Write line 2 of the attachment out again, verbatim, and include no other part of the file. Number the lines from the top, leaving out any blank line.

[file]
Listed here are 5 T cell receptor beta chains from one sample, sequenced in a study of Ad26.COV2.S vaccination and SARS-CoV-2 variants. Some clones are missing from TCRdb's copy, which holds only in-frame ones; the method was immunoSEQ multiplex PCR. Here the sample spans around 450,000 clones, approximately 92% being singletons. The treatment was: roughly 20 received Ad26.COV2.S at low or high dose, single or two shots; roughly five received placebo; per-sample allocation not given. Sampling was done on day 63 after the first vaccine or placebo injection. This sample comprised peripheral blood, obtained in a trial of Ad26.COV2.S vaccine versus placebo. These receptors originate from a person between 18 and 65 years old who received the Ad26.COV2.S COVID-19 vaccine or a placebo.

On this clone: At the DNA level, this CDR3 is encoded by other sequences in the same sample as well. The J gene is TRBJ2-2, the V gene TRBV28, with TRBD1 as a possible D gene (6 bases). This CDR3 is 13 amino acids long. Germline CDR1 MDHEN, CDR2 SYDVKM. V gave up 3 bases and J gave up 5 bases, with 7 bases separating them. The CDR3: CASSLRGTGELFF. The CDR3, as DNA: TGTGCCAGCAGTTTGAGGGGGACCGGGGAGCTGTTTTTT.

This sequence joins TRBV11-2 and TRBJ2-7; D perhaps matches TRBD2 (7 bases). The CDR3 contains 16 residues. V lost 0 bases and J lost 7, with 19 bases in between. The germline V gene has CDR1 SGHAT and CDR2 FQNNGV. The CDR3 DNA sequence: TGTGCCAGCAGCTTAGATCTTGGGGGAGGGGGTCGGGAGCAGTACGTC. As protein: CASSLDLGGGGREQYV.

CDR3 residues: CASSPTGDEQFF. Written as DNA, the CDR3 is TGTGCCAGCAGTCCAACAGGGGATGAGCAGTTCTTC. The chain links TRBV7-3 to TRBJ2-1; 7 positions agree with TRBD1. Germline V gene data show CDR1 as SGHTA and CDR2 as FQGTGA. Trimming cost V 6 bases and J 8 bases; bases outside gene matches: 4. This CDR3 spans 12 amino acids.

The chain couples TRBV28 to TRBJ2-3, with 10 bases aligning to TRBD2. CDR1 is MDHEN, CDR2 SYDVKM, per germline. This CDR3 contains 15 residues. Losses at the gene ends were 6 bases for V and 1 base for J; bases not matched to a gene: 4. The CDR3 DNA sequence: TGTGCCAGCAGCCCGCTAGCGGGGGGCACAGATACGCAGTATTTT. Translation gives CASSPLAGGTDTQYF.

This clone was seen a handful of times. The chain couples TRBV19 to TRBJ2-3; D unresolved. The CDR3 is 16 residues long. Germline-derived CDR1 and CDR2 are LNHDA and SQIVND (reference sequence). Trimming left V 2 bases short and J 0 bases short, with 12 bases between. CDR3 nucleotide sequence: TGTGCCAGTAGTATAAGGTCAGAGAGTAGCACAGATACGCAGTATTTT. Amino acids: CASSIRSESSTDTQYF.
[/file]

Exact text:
On this clone: At the DNA level, this CDR3 is encoded by other sequences in the same sample as well. The J gene is TRBJ2-2, the V gene TRBV28, with TRBD1 as a possible D gene (6 bases). This CDR3 is 13 amino acids long. Germline CDR1 MDHEN, CDR2 SYDVKM. V gave up 3 bases and J gave up 5 bases, with 7 bases separating them. The CDR3: CASSLRGTGELFF. The CDR3, as DNA: TGTGCCAGCAGTTTGAGGGGGACCGGGGAGCTGTTTTTT.